Animal Aid

Advertising watchdog 'strikes a ringing blow on behalf of slaughterhouse cruelty'

Posted 23 July 2010

The Advertising Standards Authority (ASA) has ruled that monitoring of animal welfare in British slaughterhouses is effective, despite secret filming by Animal Aid that has found serious welfare breaches in six out of seven randomly selected abattoirs.

The ASA ruling came in response to a complaint about an April 2010 advert placed by the national campaign group in six national newspapers. Titled Act Now to Stop this Cruelty, the advert sought public support to minimise animal suffering by having CCTV installed in every British abattoir.

The group's footage shows pigs being repeatedly kicked in the head, sheep being picked up by ears and fleeces and thrown across the room, and incompetent and even sadistic use of electric stunning tongs. As a consequence of Animal Aid’s evidence, nine slaughterers have been suspended or have had their licences revoked – and legal action has either been taken or is underway against those nine men, as well as against four slaughterhouse operators.

The claim in the Animal Aid advert, that '…there is no effective monitoring system' in British abattoirs, was rejected by the ASA on the grounds that there is a system in place for slaughterhouse 'spot checks' and ‘veterinary inspections’. It was not Animal Aid’s contention, however, that no system exists, only that the system is not effective.

The ASA also ruled that the advertisement’s claim that slaughterhouses routinely ignore the law and brutalise animals was ‘misleading, because abattoirs were required to have fully trained animal welfare officers’. In fact, UK abattoirs are not yet required to have welfare officers, although this will be made compulsory under new slaughter regulations that come into force on January 1st 2013. But whatever the title given to those currently charged with animal welfare duties in abattoirs, Animal Aid’s evidence demonstrates that the system is failing to eradicate widespread animal suffering.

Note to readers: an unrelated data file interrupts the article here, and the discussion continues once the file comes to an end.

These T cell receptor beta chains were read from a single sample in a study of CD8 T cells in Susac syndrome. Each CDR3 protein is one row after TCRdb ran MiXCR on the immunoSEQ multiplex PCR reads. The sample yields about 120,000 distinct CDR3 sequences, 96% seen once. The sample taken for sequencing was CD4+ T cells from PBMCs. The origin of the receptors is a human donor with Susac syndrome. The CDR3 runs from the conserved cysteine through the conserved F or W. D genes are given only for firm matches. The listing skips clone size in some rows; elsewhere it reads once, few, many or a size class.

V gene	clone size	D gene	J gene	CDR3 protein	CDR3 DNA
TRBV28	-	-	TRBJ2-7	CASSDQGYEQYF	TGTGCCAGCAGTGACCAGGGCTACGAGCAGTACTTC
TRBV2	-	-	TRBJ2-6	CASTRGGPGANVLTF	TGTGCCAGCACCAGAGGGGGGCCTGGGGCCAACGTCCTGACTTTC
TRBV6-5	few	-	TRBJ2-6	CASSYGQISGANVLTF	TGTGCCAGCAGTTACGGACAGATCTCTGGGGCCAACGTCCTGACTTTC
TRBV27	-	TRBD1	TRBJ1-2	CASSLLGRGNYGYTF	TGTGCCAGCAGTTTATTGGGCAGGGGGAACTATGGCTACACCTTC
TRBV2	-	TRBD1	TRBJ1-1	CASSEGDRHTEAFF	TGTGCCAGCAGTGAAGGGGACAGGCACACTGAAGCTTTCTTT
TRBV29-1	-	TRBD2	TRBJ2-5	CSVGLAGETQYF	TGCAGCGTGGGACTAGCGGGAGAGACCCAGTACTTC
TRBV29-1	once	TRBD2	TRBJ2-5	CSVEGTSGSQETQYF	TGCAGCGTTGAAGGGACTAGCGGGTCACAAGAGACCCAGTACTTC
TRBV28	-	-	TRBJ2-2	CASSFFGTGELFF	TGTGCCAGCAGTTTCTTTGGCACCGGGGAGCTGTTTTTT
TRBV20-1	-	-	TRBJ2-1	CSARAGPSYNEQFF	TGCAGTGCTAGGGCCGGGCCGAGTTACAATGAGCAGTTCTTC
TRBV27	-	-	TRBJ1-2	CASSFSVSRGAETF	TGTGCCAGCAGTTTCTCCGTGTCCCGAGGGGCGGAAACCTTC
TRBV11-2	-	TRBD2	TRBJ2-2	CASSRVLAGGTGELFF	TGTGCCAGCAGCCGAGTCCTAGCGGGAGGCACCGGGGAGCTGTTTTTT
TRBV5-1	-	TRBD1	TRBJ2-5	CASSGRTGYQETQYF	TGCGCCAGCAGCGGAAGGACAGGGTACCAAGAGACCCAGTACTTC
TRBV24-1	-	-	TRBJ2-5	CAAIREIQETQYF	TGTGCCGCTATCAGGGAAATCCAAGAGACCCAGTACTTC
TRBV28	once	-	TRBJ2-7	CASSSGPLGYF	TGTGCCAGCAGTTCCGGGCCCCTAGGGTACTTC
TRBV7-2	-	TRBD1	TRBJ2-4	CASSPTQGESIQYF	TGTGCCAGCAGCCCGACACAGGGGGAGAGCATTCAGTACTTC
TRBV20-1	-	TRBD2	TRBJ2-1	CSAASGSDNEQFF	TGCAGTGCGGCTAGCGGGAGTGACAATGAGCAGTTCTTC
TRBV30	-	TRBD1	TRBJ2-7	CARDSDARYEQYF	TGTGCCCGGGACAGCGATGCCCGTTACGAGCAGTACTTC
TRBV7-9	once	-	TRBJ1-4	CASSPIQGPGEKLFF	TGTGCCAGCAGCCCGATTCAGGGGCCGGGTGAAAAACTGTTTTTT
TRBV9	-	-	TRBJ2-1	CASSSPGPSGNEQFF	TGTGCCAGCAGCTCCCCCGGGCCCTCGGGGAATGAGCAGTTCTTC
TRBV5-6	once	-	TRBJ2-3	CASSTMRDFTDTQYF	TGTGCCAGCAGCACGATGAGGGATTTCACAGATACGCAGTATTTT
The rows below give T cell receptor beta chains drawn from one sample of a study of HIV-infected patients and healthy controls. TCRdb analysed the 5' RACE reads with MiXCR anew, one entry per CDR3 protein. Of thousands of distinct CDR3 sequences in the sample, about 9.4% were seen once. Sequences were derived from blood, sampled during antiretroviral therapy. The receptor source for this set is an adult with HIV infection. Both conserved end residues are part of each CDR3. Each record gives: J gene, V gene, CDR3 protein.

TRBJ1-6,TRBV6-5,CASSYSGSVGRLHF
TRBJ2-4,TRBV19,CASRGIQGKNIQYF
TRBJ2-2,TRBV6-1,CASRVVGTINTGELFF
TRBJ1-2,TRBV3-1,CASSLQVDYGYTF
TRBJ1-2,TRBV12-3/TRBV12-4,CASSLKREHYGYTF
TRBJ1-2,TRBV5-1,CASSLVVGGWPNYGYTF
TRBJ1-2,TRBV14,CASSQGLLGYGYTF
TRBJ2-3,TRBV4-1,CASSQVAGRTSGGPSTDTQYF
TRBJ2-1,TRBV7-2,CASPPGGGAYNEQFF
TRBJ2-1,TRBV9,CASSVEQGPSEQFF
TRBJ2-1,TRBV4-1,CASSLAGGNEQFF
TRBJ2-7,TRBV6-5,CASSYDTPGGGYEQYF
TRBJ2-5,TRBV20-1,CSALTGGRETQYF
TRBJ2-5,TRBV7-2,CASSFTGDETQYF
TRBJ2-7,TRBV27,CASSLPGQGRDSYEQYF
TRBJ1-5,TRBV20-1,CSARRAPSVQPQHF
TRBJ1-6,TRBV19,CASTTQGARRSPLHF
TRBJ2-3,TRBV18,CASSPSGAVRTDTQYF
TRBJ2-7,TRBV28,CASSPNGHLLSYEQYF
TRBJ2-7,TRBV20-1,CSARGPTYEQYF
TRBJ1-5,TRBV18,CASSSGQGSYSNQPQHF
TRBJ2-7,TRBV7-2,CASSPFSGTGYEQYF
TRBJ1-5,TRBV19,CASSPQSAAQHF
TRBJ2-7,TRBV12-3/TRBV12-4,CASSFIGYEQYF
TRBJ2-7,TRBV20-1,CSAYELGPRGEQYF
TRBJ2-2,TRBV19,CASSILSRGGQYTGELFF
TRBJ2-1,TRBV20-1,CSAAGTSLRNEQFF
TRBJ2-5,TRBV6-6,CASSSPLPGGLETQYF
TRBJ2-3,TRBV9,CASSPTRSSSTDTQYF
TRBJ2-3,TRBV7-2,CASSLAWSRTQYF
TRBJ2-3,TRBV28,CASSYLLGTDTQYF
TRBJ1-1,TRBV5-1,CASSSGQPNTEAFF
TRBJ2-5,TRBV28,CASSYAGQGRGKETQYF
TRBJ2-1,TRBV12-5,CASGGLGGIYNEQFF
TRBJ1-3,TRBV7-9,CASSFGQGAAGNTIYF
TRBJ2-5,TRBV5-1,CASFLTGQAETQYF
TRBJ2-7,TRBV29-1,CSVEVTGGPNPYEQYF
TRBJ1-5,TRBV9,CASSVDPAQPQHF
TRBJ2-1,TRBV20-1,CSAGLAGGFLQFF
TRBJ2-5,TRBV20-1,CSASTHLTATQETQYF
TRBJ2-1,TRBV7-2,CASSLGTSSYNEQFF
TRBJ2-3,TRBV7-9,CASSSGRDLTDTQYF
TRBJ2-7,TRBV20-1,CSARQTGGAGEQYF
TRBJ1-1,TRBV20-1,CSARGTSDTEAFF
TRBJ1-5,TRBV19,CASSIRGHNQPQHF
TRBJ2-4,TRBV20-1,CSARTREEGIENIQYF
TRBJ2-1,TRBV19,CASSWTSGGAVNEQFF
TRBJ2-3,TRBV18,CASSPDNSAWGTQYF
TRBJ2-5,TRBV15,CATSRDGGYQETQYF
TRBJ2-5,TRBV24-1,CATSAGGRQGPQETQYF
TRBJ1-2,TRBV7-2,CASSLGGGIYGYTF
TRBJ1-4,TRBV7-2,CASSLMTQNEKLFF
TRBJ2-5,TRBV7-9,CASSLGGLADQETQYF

In its submission to the ASA, Animal Aid pointed out that even Tim Smith, the Chief Executive of the Food Standards Agency (FSA) – the slaughterhouse regulatory body – supports Animal Aid’s call for CCTV to be installed in all British abattoirs.

Animal Aid told the ASA: ‘If [he was] convinced that monitoring in British slaughterhouses is adequate [he] would not support the installation of CCTV.’ Backing for the group’s CCTV campaign also comes from the RSPCA and Compassion in World Farming.

In his written report to the FSA Board last week, Mr Smith referred to the widespread nature of the problems and the lack of effective monitoring. He said: ‘Animal Aid’s filming reveals that some slaughtermen carry out some appalling actions when they think they are not being observed. It appears that we are not dealing with isolated incidents and Defra and FSA need to consider how we can improve monitoring in this specific part of slaughterhouses.’

Since Animal Aid began its investigation of abattoirs in January 2009, it has met with senior veterinary and Defra figures, as well as with the FSA’s Tim Smith. Additionally, the campaign group’s footage is being used by Bristol University to help train abattoir vets and Soil Association inspectors.

Says Animal Aid’s Director Andrew Tyler:

‘Over the past 18 months, Animal Aid has produced evidence of widespread slaughterhouse cruelty, incompetence and even sadistic brutality. We have demonstrated that these problems are endemic – and the debate we have provoked, involving leading vets, industry figures and regulators, shows that there is a great deal of support for our view. The Advertising Standards Authority, by taking the comfortable route of endorsing the status quo, has struck a ringing blow on behalf of animal cruelty. Its adjudication is irrational and immoral. Animal Aid’s slaughterhouse campaign will continue with more determination than ever.’

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